Allen Jeremias, MD, MSc; Ajay Kirtane, MD, SM
Potential Financial Conflicts of Interest:Consultancies: A. Kirtane (Medtronic Vascular). Honoraria: A. Kirtane (Boston Scientific).
Requests for Single Reprints: Allen Jeremias, MD, MSc, Division of Cardiovascular Medicine, Stony Brook University Medical Center, Health Sciences Center T16-080, Stony Brook, NY 11794; e-mail, email@example.com.
Current Author Addresses: Dr. Jeremias: Division of Cardiovascular Medicine, Stony Brook University Medical Center, Health Sciences Center T16-080, Stony Brook, NY 11794.
Dr. Kirtane: Division of Cardiovascular Medicine, New York-Presbyterian Hospital, 161 Fort Washington Avenue, New York, NY 10032.
Drug-eluting stents reduce the occurrence of in-stent restenosis and the need for subsequent target vessel revascularization compared with bare-metal stents. However, the safety of drug-eluting stents has been called into question because of an apparent increase in late stent thrombosis, a frequently fatal event. A substantial body of research has focused on determining the magnitude of these competing events, often reaching contradictory results even with analyses of the same data. Although larger, adequately powered, randomized trials are needed to fully assess the net clinical effects of drug-eluting stents compared with bare-metal stents, the evidence seems to suggest that the net clinical benefit of drug-eluting stents may outweigh their risks. The evidence is clearer that premature discontinuation of antiplatelet therapy is an important trigger for stent thrombosis; therefore, patients who are candidates for implantation of drug-eluting stents should be screened for their ability to receive and tolerate uninterrupted antiplatelet therapy longer than is necessary with bare-metal stents. The evidence suggests that drug-eluting stents relieve obstructive coronary artery disease, provide durable mechanical results, and do more good than harm, but all patients also should be given antiplatelet and other optimal medical therapies to achieve the best outcomes.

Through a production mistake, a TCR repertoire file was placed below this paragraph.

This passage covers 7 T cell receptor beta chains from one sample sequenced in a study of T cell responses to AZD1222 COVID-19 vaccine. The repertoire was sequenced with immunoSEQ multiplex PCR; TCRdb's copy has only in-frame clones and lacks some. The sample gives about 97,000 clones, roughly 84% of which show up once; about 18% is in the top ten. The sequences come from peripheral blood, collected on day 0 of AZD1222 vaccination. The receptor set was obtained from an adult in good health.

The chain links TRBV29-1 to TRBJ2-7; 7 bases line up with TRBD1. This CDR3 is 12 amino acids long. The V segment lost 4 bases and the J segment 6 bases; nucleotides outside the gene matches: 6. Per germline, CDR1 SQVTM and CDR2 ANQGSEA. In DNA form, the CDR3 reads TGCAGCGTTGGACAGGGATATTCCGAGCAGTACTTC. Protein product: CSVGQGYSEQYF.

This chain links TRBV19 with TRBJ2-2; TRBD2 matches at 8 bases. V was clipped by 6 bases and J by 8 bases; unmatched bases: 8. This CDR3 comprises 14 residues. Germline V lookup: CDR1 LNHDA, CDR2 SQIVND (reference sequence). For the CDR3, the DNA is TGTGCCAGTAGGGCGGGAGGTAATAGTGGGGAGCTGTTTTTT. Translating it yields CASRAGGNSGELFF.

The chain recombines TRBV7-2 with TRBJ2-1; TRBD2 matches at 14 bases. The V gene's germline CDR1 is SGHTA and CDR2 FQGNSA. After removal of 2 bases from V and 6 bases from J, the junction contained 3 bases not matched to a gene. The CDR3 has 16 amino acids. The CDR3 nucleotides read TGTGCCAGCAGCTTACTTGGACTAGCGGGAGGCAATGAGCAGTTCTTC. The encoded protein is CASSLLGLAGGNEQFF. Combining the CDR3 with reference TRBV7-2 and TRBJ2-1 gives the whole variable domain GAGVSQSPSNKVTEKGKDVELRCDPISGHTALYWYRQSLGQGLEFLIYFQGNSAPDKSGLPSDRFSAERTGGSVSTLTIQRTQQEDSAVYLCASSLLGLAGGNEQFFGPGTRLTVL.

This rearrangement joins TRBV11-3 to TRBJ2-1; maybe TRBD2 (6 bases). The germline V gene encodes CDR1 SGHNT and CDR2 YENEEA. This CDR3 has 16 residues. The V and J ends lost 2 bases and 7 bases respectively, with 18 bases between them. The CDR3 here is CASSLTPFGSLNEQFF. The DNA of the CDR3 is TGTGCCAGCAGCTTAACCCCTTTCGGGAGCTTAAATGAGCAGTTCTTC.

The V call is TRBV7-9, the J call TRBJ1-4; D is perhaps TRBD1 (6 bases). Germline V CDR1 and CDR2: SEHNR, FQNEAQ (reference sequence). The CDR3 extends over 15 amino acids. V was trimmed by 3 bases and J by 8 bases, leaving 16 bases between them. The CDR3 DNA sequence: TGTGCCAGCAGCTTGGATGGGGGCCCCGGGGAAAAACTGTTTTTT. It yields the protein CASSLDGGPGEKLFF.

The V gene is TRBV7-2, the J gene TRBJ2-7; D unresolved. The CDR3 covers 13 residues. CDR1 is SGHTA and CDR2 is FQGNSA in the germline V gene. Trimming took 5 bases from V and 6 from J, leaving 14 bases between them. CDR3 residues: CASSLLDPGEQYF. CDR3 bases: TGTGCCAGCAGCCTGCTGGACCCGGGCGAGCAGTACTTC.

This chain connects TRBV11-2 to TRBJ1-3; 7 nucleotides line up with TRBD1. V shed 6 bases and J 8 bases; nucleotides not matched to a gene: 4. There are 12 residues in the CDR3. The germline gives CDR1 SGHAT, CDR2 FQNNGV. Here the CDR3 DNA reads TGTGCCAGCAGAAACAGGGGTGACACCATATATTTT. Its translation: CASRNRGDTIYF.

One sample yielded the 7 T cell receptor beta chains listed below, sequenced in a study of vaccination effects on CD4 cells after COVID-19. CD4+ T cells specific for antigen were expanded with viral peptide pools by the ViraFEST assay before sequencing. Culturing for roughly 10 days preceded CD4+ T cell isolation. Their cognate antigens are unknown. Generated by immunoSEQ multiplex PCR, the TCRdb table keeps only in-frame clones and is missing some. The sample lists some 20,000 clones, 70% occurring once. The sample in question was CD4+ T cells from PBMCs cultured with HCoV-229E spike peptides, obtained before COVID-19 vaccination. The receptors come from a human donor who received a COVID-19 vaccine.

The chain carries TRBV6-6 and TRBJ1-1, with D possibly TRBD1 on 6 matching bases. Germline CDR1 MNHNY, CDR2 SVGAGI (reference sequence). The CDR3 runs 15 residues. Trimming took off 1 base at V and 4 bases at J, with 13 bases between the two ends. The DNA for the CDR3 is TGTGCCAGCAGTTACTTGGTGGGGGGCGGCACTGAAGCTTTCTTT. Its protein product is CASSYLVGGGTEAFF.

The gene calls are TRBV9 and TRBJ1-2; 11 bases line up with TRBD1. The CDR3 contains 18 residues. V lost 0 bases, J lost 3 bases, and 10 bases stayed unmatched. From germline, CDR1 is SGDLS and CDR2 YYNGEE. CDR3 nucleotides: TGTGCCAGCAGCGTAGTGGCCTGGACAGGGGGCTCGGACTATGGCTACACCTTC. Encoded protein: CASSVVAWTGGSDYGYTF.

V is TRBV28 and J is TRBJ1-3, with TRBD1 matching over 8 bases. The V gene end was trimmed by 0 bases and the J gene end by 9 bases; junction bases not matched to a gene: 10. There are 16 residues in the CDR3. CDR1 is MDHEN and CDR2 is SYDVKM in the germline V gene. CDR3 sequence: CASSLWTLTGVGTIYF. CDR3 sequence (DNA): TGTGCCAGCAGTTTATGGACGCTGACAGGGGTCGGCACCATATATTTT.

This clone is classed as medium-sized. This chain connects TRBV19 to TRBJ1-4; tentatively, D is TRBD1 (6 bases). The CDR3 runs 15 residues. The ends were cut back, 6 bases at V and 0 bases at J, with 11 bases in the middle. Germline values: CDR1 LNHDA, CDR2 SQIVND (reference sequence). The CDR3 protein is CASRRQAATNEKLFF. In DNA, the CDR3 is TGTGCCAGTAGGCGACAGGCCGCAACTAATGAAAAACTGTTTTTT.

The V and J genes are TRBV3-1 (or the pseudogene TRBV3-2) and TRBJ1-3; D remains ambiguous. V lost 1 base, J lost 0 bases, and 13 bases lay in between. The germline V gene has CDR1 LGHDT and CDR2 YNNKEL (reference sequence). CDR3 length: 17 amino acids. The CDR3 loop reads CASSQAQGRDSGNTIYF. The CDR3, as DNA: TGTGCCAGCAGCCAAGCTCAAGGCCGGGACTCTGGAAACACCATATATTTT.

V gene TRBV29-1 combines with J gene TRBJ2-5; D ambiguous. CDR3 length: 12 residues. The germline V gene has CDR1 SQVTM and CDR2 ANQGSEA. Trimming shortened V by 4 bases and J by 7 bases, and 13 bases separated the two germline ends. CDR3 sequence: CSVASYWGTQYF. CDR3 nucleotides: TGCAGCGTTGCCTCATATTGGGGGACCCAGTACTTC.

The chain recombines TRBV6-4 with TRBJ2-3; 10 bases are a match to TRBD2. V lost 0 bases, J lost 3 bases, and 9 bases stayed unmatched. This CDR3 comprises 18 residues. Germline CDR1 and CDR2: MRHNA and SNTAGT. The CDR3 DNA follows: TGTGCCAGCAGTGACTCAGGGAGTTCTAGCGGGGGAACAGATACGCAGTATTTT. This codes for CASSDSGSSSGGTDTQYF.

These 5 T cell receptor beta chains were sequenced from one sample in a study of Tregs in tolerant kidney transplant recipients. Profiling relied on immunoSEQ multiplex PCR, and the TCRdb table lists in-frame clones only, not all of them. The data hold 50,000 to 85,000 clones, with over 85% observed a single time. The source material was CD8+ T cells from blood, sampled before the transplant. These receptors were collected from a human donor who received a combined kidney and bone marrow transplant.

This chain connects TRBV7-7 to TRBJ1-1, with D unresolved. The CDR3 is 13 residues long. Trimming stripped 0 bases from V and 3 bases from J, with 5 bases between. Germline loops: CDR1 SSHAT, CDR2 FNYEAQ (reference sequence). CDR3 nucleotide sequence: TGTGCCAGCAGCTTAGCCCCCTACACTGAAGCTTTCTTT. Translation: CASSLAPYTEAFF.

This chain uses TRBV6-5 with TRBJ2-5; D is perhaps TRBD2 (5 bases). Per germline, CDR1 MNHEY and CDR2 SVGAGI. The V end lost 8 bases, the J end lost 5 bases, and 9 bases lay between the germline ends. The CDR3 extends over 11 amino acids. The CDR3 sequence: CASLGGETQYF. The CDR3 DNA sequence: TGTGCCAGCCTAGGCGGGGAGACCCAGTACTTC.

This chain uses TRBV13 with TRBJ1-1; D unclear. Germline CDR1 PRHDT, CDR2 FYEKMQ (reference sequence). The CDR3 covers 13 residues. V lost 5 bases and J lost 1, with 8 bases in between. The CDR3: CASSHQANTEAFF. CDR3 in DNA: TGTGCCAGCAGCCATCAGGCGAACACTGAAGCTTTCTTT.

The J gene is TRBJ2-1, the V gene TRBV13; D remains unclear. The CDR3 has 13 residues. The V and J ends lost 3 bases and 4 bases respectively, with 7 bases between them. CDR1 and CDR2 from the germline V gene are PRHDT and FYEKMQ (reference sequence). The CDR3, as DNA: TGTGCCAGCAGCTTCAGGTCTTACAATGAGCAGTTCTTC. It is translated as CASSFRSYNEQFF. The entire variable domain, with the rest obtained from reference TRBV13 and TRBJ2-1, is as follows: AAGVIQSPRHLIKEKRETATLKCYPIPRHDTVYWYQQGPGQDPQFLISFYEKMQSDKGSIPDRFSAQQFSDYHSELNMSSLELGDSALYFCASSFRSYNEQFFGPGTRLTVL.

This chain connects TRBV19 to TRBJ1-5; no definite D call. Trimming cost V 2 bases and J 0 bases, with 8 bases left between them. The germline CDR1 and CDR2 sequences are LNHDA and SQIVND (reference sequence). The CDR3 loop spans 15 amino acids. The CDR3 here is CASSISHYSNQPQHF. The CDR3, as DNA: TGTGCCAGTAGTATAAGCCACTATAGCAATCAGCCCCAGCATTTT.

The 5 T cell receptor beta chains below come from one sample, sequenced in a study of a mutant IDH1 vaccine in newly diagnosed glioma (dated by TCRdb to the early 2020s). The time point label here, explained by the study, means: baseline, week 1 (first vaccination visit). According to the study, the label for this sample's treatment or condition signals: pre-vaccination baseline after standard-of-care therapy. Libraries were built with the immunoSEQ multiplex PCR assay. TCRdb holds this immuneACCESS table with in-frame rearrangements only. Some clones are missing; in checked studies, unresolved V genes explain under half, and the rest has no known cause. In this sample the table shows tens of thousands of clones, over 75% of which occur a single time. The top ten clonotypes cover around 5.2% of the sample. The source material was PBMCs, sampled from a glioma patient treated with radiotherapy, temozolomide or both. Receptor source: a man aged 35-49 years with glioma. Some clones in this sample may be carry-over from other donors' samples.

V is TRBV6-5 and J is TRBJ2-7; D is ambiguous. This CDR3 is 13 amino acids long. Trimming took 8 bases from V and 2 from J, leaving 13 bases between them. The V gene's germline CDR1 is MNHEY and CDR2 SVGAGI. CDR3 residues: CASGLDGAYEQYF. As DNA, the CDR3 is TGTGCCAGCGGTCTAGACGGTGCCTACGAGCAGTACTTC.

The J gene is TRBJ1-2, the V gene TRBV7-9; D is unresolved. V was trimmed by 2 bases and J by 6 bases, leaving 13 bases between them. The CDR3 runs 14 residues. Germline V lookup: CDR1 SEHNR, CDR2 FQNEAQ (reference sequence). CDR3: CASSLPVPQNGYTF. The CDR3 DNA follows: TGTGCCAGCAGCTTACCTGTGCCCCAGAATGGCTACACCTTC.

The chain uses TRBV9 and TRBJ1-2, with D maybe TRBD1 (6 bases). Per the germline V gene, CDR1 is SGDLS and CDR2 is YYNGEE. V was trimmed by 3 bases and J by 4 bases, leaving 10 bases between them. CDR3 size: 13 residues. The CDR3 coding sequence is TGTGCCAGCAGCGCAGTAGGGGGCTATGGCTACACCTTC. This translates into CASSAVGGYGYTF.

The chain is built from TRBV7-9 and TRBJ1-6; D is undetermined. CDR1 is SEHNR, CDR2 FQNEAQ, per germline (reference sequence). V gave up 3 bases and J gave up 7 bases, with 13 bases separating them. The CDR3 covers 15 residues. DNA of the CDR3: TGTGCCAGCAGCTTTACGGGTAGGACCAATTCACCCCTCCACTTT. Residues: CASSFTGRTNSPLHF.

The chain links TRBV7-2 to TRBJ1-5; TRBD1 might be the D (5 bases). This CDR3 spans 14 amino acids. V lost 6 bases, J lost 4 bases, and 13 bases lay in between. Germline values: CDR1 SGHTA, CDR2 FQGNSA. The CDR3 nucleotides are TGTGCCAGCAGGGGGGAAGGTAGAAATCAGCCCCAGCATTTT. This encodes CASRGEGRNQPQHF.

Table 1. Clinical Events in Pivotal Trials of Sirolimus- and Paclitaxel-Eluting Stents*
Appendix Table 1. Definition of Stent Thrombosis according to the Academic Research Consortium*
Appendix Table 2. Certainty of Stent Thrombosis Events
Table 2. Pooled Data from Pivotal Trials of Sirolimus- and Paclitaxel-Eluting Stents*
The In the Clinic® slide sets are owned and copyrighted by the American College of Physicians (ACP). All text, graphics, trademarks, and other intellectual property incorporated into the slide sets remain the sole and exclusive property of the ACP. The slide sets may be used only by the person who downloads or purchases them and only for the purpose of presenting them during not-for-profit educational activities. Users may incorporate the entire slide set or selected individual slides into their own teaching presentations but may not alter the content of the slides in any way or remove the ACP copyright notice. Users may make print copies for use as hand-outs for the audience the user is personally addressing but may not otherwise reproduce or distribute the slides by any means or media, including but not limited to sending them as e-mail attachments, posting them on Internet or Intranet sites, publishing them in meeting proceedings, or making them available for sale or distribution in any unauthorized form, without the express written permission of the ACP. Unauthorized use of the In the Clinic slide sets will constitute copyright infringement.
Jeremias A, Kirtane A. Balancing Efficacy and Safety of Drug-Eluting Stents in Patients Undergoing Percutaneous Coronary Intervention. Ann Intern Med. 2008;148:234–238. doi: 10.7326/0003-4819-148-3-200802050-00199
Download citation file:
Published: Ann Intern Med. 2008;148(3):234-238.
Cardiology, Coronary Heart Disease, Percutaneous Coronary Intervention.
Results provided by:
Copyright © 2019 American College of Physicians. All Rights Reserved.
Print ISSN: 0003-4819 | Online ISSN: 1539-3704
Conditions of Use